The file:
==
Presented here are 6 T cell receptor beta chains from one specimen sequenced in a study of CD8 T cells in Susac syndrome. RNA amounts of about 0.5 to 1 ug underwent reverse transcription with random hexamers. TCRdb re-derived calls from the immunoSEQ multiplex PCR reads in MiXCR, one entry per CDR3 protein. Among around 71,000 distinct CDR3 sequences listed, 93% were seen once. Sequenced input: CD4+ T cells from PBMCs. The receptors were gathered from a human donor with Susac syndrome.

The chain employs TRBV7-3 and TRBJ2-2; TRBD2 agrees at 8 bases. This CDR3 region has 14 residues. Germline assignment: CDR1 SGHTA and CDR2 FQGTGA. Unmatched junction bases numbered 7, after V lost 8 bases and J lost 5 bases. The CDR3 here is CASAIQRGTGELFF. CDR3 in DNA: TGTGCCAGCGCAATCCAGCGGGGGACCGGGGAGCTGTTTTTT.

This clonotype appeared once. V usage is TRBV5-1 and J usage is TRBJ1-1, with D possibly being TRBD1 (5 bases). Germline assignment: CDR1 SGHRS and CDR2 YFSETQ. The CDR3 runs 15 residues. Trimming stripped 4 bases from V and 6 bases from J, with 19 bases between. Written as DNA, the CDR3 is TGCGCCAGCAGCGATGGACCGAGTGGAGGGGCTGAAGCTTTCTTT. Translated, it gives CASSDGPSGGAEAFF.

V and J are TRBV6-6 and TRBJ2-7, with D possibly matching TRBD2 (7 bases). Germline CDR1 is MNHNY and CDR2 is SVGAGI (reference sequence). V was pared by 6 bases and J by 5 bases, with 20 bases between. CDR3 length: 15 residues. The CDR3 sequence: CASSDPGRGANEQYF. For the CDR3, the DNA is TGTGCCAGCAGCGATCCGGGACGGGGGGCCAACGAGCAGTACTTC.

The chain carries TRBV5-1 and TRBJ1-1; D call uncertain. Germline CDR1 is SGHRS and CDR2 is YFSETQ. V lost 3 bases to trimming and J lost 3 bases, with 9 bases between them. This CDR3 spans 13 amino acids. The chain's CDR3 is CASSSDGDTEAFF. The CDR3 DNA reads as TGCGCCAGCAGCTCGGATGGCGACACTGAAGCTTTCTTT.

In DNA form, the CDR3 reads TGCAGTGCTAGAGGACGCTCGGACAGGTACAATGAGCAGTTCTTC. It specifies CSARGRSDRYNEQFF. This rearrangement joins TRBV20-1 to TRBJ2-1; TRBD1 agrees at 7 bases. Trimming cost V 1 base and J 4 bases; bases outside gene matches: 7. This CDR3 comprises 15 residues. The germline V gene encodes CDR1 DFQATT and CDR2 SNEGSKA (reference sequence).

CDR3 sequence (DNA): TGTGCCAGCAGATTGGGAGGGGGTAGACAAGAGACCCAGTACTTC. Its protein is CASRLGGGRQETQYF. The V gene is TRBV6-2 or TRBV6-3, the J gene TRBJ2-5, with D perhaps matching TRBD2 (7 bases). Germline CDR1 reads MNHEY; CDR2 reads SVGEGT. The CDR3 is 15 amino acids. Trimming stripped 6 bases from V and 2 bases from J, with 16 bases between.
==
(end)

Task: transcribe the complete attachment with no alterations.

Presented here are 6 T cell receptor beta chains from one specimen sequenced in a study of CD8 T cells in Susac syndrome. RNA amounts of about 0.5 to 1 ug underwent reverse transcription with random hexamers. TCRdb re-derived calls from the immunoSEQ multiplex PCR reads in MiXCR, one entry per CDR3 protein. Among around 71,000 distinct CDR3 sequences listed, 93% were seen once. Sequenced input: CD4+ T cells from PBMCs. The receptors were gathered from a human donor with Susac syndrome.

The chain employs TRBV7-3 and TRBJ2-2; TRBD2 agrees at 8 bases. This CDR3 region has 14 residues. Germline assignment: CDR1 SGHTA and CDR2 FQGTGA. Unmatched junction bases numbered 7, after V lost 8 bases and J lost 5 bases. The CDR3 here is CASAIQRGTGELFF. CDR3 in DNA: TGTGCCAGCGCAATCCAGCGGGGGACCGGGGAGCTGTTTTTT.

This clonotype appeared once. V usage is TRBV5-1 and J usage is TRBJ1-1, with D possibly being TRBD1 (5 bases). Germline assignment: CDR1 SGHRS and CDR2 YFSETQ. The CDR3 runs 15 residues. Trimming stripped 4 bases from V and 6 bases from J, with 19 bases between. Written as DNA, the CDR3 is TGCGCCAGCAGCGATGGACCGAGTGGAGGGGCTGAAGCTTTCTTT. Translated, it gives CASSDGPSGGAEAFF.

V and J are TRBV6-6 and TRBJ2-7, with D possibly matching TRBD2 (7 bases). Germline CDR1 is MNHNY and CDR2 is SVGAGI (reference sequence). V was pared by 6 bases and J by 5 bases, with 20 bases between. CDR3 length: 15 residues. The CDR3 sequence: CASSDPGRGANEQYF. For the CDR3, the DNA is TGTGCCAGCAGCGATCCGGGACGGGGGGCCAACGAGCAGTACTTC.

The chain carries TRBV5-1 and TRBJ1-1; D call uncertain. Germline CDR1 is SGHRS and CDR2 is YFSETQ. V lost 3 bases to trimming and J lost 3 bases, with 9 bases between them. This CDR3 spans 13 amino acids. The chain's CDR3 is CASSSDGDTEAFF. The CDR3 DNA reads as TGCGCCAGCAGCTCGGATGGCGACACTGAAGCTTTCTTT.

In DNA form, the CDR3 reads TGCAGTGCTAGAGGACGCTCGGACAGGTACAATGAGCAGTTCTTC. It specifies CSARGRSDRYNEQFF. This rearrangement joins TRBV20-1 to TRBJ2-1; TRBD1 agrees at 7 bases. Trimming cost V 1 base and J 4 bases; bases outside gene matches: 7. This CDR3 comprises 15 residues. The germline V gene encodes CDR1 DFQATT and CDR2 SNEGSKA (reference sequence).

CDR3 sequence (DNA): TGTGCCAGCAGATTGGGAGGGGGTAGACAAGAGACCCAGTACTTC. Its protein is CASRLGGGRQETQYF. The V gene is TRBV6-2 or TRBV6-3, the J gene TRBJ2-5, with D perhaps matching TRBD2 (7 bases). Germline CDR1 reads MNHEY; CDR2 reads SVGEGT. The CDR3 is 15 amino acids. Trimming stripped 6 bases from V and 2 bases from J, with 16 bases between.